Identification of Cancer Immunotherapeutic Candidates Derived from Dysregulated Cell Signaling Pathways by Mass Spectrometry

Abelin, Jennifer Grace, Department of Chemistry, University of Virginia
Hunt, Donald, Department of Chemistry, University of Virginia
Columbus, Linda, Department of Chemistry, University of Virginia
Bryant, Robert, Department of Chemistry, University of Virginia
Cafiso, David, Department of Chemistry, University of Virginia
Tung, Kenneth, Department of Pathology, University of Virginia

Cancer is the leading cause of death worldwide, and over the past 60 years the overall survival rate has barely improved due to the lack of effective treatment options even though our understanding of the molecular mechanisms behind the disease have increased dramatically. Understanding how transformation events governed by dysregulated cell signaling are eliminated by the immune system before they result in cancer has driven our search for more effective cancer treatments. We hypothesize that human leukocyte antigen (HLA) class I-associated phosphopeptides are candidates for a cancer immunotherapy that harnesses the ability of the immune system to identify and specifically eliminate transformed cells. We identified HLA-associated phosphopeptides derived from dysregulated cell signaling pathways presented by ovarian and colorectal cancer using optimized iron(III)-immobilized metal affinity chromatography (IMAC) enrichment and high performance liquid chromatography-electrospray ionization tandem mass spectrometry (HPLC-ESI-MS/MS). We then demonstrated that tumor-specific phosphopeptides illicit responses from healthy donor T cells and tumor infiltrating lymphocytes (TILs), and phosphopeptide specific TILs are able to kill tumors in vitro. We were also able to show that HLA molecules protect bound phosphopeptides from dephosphorylation, which provides evidence that phosphopeptides are not transiently presented to the immune system. Collectively, our investigation provided insight into phosphopeptide presentation by HLA and identified biologically active phosphopeptides that are strong immunotherapeutic candidates.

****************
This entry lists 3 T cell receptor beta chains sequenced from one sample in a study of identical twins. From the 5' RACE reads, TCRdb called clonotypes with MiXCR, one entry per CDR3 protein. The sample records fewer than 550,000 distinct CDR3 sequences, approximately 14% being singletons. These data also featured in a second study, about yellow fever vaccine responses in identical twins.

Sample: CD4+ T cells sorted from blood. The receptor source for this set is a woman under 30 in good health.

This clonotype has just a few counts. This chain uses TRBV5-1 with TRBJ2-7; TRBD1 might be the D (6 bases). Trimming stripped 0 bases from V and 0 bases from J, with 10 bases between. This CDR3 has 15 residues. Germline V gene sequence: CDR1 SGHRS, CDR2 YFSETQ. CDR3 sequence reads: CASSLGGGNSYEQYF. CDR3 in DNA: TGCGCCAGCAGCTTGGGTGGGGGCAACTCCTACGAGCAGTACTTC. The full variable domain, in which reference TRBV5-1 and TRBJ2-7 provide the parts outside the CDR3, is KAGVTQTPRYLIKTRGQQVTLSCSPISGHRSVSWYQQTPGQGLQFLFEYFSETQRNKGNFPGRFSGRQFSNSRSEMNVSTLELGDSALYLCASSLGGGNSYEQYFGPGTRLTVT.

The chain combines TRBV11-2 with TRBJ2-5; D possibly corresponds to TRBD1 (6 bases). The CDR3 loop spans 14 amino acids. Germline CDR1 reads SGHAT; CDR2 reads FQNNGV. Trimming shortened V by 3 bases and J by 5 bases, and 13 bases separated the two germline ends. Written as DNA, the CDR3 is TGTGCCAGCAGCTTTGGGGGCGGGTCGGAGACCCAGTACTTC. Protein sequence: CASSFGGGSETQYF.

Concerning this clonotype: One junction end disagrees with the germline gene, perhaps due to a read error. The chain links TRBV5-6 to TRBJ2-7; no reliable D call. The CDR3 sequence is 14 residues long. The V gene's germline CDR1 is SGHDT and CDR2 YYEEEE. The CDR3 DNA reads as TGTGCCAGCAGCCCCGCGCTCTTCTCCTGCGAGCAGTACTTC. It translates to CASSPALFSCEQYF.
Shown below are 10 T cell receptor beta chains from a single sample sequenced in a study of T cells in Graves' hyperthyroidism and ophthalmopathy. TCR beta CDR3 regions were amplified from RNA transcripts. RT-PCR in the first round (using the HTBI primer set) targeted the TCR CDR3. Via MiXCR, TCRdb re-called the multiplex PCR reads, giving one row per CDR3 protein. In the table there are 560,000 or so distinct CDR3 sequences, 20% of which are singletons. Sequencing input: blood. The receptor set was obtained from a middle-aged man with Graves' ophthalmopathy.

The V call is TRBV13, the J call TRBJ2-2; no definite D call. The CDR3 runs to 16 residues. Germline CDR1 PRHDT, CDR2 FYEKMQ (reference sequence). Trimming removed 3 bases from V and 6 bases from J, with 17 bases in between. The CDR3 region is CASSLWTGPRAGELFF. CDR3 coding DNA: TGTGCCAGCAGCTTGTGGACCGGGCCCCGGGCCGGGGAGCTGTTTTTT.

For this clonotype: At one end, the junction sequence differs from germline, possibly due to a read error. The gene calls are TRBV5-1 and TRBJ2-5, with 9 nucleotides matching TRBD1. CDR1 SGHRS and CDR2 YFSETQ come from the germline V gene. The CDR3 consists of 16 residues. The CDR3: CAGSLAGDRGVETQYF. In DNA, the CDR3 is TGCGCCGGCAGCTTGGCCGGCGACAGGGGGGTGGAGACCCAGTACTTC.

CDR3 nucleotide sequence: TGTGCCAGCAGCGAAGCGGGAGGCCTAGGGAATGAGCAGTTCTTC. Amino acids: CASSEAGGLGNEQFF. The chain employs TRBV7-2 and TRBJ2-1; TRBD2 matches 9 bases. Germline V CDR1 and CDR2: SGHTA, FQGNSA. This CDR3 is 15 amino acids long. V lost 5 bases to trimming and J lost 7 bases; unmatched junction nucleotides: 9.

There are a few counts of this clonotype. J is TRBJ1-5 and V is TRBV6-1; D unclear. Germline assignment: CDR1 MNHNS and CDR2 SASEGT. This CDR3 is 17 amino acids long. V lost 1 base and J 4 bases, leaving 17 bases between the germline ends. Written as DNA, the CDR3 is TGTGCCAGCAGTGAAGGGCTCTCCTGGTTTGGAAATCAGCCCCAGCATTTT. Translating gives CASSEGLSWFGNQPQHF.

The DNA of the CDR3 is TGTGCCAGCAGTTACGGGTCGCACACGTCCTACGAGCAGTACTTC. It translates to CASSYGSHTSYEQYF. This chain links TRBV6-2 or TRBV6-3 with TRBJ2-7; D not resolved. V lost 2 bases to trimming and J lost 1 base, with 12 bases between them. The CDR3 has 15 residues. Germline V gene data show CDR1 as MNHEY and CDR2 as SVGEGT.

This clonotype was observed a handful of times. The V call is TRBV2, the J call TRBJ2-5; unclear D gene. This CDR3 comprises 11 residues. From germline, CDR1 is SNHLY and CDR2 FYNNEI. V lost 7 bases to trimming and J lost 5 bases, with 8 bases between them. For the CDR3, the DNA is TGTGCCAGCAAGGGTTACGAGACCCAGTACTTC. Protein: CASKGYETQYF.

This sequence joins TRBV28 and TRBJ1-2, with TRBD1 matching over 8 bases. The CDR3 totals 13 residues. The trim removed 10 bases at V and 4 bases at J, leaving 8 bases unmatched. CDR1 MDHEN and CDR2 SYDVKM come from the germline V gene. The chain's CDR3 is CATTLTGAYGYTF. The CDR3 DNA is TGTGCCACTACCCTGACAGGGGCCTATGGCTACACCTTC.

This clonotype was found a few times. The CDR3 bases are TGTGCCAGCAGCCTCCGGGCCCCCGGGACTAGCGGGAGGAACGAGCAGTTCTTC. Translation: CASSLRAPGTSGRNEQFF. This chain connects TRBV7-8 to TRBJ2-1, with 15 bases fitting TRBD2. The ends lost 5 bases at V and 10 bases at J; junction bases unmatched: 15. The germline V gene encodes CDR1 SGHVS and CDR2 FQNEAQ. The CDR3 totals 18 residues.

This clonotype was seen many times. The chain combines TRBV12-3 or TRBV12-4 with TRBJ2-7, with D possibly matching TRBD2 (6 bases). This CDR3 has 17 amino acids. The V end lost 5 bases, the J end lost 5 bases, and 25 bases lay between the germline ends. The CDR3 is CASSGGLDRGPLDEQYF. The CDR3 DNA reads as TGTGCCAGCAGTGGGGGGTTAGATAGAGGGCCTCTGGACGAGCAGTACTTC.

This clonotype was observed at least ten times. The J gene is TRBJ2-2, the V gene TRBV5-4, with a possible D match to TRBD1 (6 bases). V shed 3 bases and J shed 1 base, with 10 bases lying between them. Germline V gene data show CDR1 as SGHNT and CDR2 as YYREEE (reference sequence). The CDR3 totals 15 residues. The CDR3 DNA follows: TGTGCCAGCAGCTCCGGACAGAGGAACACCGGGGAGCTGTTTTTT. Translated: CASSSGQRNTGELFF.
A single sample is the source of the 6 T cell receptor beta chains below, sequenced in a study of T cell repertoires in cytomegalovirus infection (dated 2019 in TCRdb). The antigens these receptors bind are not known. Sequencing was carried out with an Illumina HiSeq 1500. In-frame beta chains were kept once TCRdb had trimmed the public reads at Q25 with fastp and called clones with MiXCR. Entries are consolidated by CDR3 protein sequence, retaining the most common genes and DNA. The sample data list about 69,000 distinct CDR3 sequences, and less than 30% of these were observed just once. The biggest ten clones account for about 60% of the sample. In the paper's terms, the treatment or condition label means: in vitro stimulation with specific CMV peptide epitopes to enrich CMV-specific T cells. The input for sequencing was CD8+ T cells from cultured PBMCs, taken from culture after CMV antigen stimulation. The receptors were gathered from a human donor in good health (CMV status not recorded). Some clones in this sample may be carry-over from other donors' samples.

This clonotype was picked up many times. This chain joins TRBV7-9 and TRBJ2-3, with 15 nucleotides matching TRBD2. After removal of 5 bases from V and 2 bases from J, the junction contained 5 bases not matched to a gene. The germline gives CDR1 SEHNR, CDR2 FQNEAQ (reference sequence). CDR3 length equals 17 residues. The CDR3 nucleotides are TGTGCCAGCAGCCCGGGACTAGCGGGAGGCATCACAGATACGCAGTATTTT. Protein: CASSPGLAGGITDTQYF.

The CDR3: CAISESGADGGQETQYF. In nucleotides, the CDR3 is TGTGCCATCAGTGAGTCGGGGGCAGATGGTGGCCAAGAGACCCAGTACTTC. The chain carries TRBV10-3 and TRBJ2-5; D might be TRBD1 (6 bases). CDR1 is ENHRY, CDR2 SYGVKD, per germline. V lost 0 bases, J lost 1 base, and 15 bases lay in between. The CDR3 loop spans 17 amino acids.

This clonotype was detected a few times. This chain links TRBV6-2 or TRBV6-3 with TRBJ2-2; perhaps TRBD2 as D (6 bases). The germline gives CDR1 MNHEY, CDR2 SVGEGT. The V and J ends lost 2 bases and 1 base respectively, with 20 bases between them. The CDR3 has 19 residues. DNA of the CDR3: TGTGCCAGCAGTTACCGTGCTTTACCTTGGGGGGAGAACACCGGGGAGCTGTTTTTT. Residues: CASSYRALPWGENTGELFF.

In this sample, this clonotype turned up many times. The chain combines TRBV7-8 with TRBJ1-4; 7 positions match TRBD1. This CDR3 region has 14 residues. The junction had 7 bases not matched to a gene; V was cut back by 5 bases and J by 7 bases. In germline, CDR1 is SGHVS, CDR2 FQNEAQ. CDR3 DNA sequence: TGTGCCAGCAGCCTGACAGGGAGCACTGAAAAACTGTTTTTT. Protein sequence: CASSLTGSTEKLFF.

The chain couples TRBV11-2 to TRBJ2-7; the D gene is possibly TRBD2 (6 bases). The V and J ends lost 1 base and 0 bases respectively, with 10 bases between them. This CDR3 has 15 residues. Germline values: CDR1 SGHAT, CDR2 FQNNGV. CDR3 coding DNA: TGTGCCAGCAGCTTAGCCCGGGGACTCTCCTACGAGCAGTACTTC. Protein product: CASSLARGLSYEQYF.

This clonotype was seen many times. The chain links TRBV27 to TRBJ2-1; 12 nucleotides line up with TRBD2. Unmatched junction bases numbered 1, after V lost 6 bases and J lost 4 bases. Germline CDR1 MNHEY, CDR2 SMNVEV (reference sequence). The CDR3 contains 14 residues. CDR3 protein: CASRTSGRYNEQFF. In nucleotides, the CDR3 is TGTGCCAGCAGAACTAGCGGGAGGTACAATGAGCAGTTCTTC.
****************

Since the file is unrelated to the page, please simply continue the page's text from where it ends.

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PHD (Doctor of Philosophy)
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